Monday, April 2, at an invite only event at Eaton Rapids City Hall, Governor Snyder visited the Island City to congratulate city officials, local business owners, and other community organizers for Eaton Rapids’ acceptance into the state’s Rising Tide program. The program was developed by the governor in order to equip communities with technical assistance in marketing and branding their towns, as well as preparing the communities for infrastructure changes.
At the April 2 event, invitees heard not only the governor’s congratulations, but also glimpsed a bird’s eye view of all the possibilities that can be achieved by towns through the Rising Tide program. Those in attendance heard from Charlotte’s city manager, Gregg Guetschow, who has seen firsthand how such state programs have aided Eaton Rapids’ neighbors.
The testimony from a neighboring city manager was encouraging to Aaron Desentz, the new city manager of Eaton Rapids. When he stepped into the new role as city manager, Desentz was excited by a number of activities and opportunities in the city of Eaton Rapids, but initiatives and programs like Michigan Main Street and Rising Tide were the icing on the cake. Desentz, who is a good friend of Guetschow, heard good things about Rising Tide, and is eager to see what Eaton Rapids can achieve by participating.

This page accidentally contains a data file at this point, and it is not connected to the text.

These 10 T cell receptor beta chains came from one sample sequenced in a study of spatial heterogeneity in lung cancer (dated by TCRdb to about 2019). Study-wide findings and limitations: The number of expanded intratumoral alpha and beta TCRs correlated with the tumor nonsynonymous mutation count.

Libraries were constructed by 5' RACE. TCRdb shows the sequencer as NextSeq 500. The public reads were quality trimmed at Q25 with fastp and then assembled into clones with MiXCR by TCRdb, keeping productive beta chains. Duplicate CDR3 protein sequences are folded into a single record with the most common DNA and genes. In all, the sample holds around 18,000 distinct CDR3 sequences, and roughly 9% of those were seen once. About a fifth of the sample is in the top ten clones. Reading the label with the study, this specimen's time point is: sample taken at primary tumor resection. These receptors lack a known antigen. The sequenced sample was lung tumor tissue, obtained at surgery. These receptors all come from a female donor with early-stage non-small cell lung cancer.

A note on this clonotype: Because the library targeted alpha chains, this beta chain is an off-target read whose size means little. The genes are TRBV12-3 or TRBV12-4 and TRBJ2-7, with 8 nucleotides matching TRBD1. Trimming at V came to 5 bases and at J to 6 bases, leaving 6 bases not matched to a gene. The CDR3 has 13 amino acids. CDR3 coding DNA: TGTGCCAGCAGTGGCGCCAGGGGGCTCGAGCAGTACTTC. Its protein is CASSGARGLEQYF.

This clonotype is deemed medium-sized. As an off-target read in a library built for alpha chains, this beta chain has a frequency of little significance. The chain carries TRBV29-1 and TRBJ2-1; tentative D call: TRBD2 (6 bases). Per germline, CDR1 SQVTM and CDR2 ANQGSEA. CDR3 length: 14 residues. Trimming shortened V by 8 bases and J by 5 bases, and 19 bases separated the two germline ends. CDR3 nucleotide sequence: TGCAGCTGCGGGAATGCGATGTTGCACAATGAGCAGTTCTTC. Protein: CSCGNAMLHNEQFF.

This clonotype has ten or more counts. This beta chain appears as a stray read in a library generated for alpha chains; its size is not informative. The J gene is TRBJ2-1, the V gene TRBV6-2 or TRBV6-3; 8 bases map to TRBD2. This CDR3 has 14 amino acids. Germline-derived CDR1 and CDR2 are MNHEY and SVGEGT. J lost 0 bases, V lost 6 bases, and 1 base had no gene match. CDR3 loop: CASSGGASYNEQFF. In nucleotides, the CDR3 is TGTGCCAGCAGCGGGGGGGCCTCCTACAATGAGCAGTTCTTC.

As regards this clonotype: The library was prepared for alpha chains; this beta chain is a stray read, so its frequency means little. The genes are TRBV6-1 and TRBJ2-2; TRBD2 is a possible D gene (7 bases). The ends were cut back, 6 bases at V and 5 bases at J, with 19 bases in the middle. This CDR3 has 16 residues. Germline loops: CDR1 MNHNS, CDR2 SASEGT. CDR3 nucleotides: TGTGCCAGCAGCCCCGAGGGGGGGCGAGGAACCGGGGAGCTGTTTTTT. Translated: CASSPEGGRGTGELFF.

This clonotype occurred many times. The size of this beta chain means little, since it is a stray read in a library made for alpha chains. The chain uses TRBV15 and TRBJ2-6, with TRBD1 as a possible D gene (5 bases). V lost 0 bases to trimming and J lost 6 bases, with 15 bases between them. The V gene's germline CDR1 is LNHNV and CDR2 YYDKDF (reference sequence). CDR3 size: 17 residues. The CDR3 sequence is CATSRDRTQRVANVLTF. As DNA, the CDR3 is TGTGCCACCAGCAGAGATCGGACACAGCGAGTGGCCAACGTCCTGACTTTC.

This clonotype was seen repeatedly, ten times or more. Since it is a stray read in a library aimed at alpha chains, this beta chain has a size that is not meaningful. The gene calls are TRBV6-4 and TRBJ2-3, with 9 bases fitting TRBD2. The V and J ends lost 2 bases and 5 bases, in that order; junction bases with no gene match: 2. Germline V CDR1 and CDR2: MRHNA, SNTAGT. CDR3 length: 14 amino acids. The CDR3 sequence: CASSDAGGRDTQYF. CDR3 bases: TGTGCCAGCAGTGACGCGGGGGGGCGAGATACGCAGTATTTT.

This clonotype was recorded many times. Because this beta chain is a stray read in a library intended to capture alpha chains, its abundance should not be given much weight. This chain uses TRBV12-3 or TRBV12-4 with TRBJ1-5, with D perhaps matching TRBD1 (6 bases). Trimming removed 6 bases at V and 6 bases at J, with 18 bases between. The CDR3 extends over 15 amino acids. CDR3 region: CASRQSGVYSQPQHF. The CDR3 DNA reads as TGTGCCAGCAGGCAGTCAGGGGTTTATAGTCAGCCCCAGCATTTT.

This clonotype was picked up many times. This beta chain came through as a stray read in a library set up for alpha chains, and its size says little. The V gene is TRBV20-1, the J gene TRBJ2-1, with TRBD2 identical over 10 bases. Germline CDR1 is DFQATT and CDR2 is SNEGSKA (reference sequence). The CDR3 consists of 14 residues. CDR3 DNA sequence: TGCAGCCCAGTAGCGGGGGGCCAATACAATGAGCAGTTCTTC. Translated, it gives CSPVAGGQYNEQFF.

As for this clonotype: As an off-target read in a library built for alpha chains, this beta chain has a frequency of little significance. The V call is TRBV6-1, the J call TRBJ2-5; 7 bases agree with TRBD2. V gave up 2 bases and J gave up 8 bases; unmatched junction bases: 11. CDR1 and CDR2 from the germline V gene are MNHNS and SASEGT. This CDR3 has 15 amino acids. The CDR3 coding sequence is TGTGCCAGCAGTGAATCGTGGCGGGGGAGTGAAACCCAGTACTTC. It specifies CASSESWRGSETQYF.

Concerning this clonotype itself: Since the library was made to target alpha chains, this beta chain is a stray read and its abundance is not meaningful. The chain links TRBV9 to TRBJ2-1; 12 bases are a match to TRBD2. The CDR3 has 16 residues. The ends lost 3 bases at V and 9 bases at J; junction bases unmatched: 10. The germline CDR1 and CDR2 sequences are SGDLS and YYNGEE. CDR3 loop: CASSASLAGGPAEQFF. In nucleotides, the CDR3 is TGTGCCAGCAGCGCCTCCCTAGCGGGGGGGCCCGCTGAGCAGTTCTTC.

“In these economic trainings they give you a tool box. I’m excited to unpack the tool box,” said Desentz.
Rising Tide will be an umbrella program for Michigan Main Street, a program Eaton Rapids is already an acting member of, and also for Redevelopment Ready Communities, a program that helps communities streamline some of the red tape and processes for economic and infrastructural development. Rising Tide, in Desentz’ view, will be the unifying effort where all place making, branding, and structural efforts meet.
“The meeting (April 2) was to broaden and deepen the buy in,” said Desentz. “It’s recognizing where we want to go, get everyone moving toward that vision.”
The implications of participation in Rising Tide, Michigan Main Street, and Redevelopment Ready communities have the potential to be deep and widespread. Being proactive with the tools with which the programs equip communities can provide solutions for problems concerning housing, inviting and retaining new businesses in town, advertising the city to a wider audience, and becoming a niche or tourist town. Rising Tide places member communities at the top of lists for financial, economic, and technical assistance.
The key to the programs, according to Desentz and dozens of other community organizers is community input and participation. Citizen involvement in Main Street committees, Rising Tide forums, and place making brainstorming sessions will be the fuel the programs run on.
To learn more about Rising Tide, readers can visit mirisingtide.org, or call Eaton Rapids City Hall, (517) 663-8118, to hear from city manager Desentz about how to get involved and how the program is progressing.